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Robots Are Learning to Write Poetry

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Humans are not always the most literal of creatures. We make sense of the world through metaphors: The world is a stage. Love is a battlefield. Machines, however, are very literal. But what if we could teach robots how to create metaphors? 

That’s the idea behind Poetry for Robots, a collaboration between digital design agency Neologic Labs, the conference WebVisions, and Arizona State University’s Center for Science and the Imagination. It’s not just a flight of whimsy, though the idea of robot-churned poetry is pretty neat. (And, in the case of some Twitter bots, not that far from reality already.)

Anyone who has searched through a stock image archive for an abstract notion like “freedom” or “sadness” could benefit. If robots could sift through metaphors, drawing connections and patterns between two abstract ideas like people do, it could make search engines more useful. Image searches could incorporate common metaphors. Searching for “time” might bring up sand, for instance. 

Poetry for Robots has a literary inspiration. In a lecture at Harvard in the late 1960s, the Argentine literary icon Jorge Louis Borges argued that the range of possible metaphors in the world isn’t necessarily infinite. Writers tend to return to the same themes of metaphor, connecting the same ideas over and over again. Borges uses the example of stars being like eyeslike stars looking down upon us. Borges may have been a little ahead of his time, but now algorithms can test his idea. 

First, the research team will crowdsource poetry written in response to 120 images. The site features stock imagery of things like waterfalls, corn fields at sunset, soaring birds, and train stations, designed to get users inspired to pen a quick verse. This database of poetry connected to images will hopefully then teach machines how to connect abstract ideas. Eventually, computers might even be able to write the poetry themselves.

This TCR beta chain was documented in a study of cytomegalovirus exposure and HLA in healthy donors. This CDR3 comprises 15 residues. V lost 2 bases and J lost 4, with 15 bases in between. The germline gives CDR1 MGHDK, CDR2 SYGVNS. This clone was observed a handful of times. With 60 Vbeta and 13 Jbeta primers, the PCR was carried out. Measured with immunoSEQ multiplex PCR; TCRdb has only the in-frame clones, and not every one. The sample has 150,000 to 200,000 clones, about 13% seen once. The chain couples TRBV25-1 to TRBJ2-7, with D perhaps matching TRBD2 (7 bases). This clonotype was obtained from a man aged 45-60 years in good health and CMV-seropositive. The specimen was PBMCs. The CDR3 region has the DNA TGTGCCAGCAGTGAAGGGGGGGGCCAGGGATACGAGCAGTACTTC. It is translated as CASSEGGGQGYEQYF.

The project is still in the midst of collecting data, so unfortunately, there are no examples of robotic verse just yet. But go ahead and send in your own poetic musings here

[h/t: Motherboard via Open Culture]

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Control the World With a Wave of Your Hand Using This $30 Motion Sensor
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Kano

"Learn to code" is all the rage in kids' toys—even those aimed at preschoolers. As educational toys go, though, Kano's are pretty fun. Earlier this summer, Kano released the Lite Brite-esque Pixel Kit, an LED board that kids (or anyone, really) can program to change and visualize information using the coding tutorials on the Kano desktop app. Now, the company has come out with a stand-alone motion sensor that allows you to see the impact of your code with a wave of the hand.